St Andrew’s Prep School, Eastbourne, Saturday October 8th
The newly refurbished court at St Andrew’s Prep School in Eastbourne has been christened by four prominent players with a strong local connection. Old Androvians Andy Pringle and Simon Beal were joined for an afternoon of mixed doubles by reigning national ladies champions Kathleen Briedenhann and Tessa Mills during an Open Day at the school.
For the record, Andy and Tessa won two games to one, but more importantly the match drew crowds of interested current and former staff, as well as current and former pupils, all afternoon. Many expressed an interest in playing – and, in some cases, starting to play again – our great game; and, with prospect of some coaching help from Eastbourne College staff, the RFA hopes that the game is set for a successful re-introduction to the school and a long-term future.
As a welcome by-product, it should also help to ensure a good future for Eastbourne College Fives, as many pupils from St Andrew’s go on to the College.
The court itself could hardly be in a better position to ensure the game is seen by plenty of staff and pupils. It’s right between one of the main classroom blocks and the school playing fields, next to one of the school car parks and in a block of buildings that also contains the School shop and medical centre.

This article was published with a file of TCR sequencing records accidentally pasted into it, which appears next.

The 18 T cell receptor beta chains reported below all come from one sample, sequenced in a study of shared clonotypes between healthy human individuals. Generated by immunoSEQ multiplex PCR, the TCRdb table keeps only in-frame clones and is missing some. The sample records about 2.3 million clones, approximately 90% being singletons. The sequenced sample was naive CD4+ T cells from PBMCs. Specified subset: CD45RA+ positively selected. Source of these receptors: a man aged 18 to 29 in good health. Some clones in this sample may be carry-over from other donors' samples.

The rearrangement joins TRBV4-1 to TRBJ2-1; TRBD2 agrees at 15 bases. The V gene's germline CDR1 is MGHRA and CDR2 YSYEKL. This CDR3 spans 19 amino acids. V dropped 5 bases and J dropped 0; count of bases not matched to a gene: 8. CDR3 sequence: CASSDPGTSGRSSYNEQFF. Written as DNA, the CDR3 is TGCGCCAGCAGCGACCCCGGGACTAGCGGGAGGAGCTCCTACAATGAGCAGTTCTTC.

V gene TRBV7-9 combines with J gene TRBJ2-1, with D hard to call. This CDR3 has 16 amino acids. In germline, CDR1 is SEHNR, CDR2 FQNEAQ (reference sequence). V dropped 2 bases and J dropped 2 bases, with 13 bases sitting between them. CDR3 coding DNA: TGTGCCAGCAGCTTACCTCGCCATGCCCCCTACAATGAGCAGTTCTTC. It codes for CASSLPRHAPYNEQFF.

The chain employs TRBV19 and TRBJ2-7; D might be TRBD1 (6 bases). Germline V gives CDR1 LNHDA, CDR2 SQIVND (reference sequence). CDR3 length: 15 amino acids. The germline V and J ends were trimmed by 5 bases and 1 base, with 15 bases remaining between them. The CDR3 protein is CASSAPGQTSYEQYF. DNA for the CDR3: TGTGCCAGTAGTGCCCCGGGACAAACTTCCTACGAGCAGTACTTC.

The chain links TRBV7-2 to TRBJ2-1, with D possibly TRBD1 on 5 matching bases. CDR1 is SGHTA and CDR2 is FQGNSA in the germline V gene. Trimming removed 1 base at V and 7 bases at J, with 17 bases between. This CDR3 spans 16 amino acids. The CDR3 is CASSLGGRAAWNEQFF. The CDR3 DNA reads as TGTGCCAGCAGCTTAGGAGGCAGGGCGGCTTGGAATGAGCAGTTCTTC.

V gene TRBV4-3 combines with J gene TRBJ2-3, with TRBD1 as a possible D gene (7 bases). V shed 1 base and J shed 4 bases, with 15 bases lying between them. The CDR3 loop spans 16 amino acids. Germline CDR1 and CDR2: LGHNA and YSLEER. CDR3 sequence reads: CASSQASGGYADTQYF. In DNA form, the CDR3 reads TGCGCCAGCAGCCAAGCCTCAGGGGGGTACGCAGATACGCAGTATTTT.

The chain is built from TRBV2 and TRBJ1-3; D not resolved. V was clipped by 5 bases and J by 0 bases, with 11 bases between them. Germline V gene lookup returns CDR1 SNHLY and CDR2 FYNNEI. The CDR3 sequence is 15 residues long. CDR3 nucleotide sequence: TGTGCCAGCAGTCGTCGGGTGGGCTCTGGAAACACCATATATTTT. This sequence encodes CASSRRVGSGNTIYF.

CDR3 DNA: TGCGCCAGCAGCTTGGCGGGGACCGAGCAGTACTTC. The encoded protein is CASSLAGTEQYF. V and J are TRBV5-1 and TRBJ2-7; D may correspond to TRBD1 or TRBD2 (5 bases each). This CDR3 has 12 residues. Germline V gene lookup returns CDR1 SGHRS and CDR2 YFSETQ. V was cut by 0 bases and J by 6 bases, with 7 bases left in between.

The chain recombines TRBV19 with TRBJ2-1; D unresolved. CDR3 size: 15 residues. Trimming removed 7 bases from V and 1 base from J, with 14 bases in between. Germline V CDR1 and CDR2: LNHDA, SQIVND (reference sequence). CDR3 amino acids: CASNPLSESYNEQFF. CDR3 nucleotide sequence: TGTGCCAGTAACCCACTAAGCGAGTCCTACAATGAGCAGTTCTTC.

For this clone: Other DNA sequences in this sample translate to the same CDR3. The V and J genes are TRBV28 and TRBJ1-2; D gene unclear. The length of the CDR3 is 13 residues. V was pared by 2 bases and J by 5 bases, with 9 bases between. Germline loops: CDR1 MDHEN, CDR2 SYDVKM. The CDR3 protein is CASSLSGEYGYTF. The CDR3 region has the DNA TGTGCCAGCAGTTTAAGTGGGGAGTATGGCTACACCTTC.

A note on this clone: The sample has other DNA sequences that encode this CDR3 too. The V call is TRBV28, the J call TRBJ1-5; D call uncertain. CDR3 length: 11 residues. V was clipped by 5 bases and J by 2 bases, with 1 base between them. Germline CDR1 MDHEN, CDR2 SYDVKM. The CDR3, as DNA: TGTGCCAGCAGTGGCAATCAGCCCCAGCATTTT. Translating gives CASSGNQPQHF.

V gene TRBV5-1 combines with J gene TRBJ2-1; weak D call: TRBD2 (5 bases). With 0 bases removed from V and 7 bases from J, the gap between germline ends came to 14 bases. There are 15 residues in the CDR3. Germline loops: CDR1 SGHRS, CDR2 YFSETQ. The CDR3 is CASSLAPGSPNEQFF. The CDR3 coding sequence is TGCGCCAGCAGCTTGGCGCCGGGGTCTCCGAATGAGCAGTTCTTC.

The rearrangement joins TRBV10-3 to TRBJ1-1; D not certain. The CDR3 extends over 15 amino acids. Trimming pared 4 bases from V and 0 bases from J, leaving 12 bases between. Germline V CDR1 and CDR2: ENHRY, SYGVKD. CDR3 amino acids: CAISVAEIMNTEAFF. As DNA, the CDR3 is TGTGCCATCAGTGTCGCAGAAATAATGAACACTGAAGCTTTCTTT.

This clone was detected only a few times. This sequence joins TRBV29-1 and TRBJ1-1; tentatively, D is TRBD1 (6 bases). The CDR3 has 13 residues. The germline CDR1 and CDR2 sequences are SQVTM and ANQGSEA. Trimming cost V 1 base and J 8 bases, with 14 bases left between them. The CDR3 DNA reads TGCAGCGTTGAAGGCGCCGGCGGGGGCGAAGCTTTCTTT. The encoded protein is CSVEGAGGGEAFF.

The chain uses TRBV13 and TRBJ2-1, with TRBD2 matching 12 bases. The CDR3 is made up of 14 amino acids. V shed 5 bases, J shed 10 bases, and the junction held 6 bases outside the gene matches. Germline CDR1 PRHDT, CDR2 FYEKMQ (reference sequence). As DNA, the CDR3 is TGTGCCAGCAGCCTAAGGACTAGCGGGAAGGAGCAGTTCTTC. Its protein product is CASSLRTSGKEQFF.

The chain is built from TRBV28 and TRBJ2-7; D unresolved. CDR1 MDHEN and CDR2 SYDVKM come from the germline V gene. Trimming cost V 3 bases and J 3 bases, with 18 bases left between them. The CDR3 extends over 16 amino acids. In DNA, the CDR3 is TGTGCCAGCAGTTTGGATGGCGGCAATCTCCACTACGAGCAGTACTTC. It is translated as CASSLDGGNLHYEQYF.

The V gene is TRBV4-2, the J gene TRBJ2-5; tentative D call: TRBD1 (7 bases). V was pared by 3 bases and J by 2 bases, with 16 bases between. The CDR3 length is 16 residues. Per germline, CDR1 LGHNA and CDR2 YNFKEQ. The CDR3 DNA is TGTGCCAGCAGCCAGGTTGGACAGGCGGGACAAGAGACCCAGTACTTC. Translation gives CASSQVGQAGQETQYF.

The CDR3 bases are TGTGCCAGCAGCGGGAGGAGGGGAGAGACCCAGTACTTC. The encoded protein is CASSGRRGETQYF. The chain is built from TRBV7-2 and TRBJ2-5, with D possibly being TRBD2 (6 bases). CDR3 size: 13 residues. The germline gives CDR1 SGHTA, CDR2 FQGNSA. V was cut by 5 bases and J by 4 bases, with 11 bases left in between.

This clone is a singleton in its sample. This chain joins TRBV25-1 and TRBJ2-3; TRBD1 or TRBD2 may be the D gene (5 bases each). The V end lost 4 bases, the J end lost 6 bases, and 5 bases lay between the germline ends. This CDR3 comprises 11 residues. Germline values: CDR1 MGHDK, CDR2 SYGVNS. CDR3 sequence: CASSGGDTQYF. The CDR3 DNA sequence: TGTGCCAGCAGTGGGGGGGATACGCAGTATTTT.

The court was refurbished by the school with some financial help from the RFA Charitable Trust and following advice from the RFA’s technical expert, Stuart Kirby; and, happily, the four players reported that the court played extremely well, with a clean bounce and excellent lighting. Naturally, being a Fives court of more than 100 years old, it has a few idiosyncrasies: the court is a little longer than average, with a low front wall and a couple of odd bits and pieces intruding into the playing area.
Perhaps most worryingly, these ‘bits and pieces’ include a fire alarm in the back left corner, but given that the four players hit it only once in three games – and Andy claimed to be aiming for it! – it suggests it won’t be too much of a hazard. This is especially the case when you consider that the children who will play on the courts will be no more than 13 years old, and the ‘hazards’ (which also include a roof support bolt and some wood below the viewing window) are all at the back of the court.
Perhaps surprisingly, this was the first time that any of the four players had played on the court. Although both Andy and Simon were pupils at the school, the court had already morphed into a storage room long before they arrived to study.
We look forward to bringing you further news of Fives success at the school, and hope that this will start with some Androvians at the Under 13s championships later in the season.